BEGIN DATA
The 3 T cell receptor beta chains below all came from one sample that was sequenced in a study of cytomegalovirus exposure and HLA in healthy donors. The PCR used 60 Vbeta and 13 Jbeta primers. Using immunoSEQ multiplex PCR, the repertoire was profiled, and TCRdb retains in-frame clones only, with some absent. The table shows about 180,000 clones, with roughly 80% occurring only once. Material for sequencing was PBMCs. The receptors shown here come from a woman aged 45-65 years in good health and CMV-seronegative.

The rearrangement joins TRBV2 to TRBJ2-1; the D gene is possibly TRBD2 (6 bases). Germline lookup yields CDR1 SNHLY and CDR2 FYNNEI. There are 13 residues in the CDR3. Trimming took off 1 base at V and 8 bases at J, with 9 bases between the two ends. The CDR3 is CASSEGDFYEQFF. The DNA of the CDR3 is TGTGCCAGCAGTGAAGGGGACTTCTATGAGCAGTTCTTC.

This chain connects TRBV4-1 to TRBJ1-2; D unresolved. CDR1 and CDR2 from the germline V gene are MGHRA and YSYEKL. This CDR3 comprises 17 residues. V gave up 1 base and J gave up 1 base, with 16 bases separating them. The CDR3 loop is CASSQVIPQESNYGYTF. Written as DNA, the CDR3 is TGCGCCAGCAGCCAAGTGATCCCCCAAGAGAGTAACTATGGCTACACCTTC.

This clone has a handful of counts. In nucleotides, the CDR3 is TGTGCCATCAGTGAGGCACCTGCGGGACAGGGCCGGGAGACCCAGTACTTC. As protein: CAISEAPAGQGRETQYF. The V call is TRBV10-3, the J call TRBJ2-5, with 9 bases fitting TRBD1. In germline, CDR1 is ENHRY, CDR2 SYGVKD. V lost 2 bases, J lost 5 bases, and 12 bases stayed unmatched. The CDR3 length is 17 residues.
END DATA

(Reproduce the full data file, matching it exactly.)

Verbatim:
The 3 T cell receptor beta chains below all came from one sample that was sequenced in a study of cytomegalovirus exposure and HLA in healthy donors. The PCR used 60 Vbeta and 13 Jbeta primers. Using immunoSEQ multiplex PCR, the repertoire was profiled, and TCRdb retains in-frame clones only, with some absent. The table shows about 180,000 clones, with roughly 80% occurring only once. Material for sequencing was PBMCs. The receptors shown here come from a woman aged 45-65 years in good health and CMV-seronegative.

The rearrangement joins TRBV2 to TRBJ2-1; the D gene is possibly TRBD2 (6 bases). Germline lookup yields CDR1 SNHLY and CDR2 FYNNEI. There are 13 residues in the CDR3. Trimming took off 1 base at V and 8 bases at J, with 9 bases between the two ends. The CDR3 is CASSEGDFYEQFF. The DNA of the CDR3 is TGTGCCAGCAGTGAAGGGGACTTCTATGAGCAGTTCTTC.

This chain connects TRBV4-1 to TRBJ1-2; D unresolved. CDR1 and CDR2 from the germline V gene are MGHRA and YSYEKL. This CDR3 comprises 17 residues. V gave up 1 base and J gave up 1 base, with 16 bases separating them. The CDR3 loop is CASSQVIPQESNYGYTF. Written as DNA, the CDR3 is TGCGCCAGCAGCCAAGTGATCCCCCAAGAGAGTAACTATGGCTACACCTTC.

This clone has a handful of counts. In nucleotides, the CDR3 is TGTGCCATCAGTGAGGCACCTGCGGGACAGGGCCGGGAGACCCAGTACTTC. As protein: CAISEAPAGQGRETQYF. The V call is TRBV10-3, the J call TRBJ2-5, with 9 bases fitting TRBD1. In germline, CDR1 is ENHRY, CDR2 SYGVKD. V lost 2 bases, J lost 5 bases, and 12 bases stayed unmatched. The CDR3 length is 17 residues.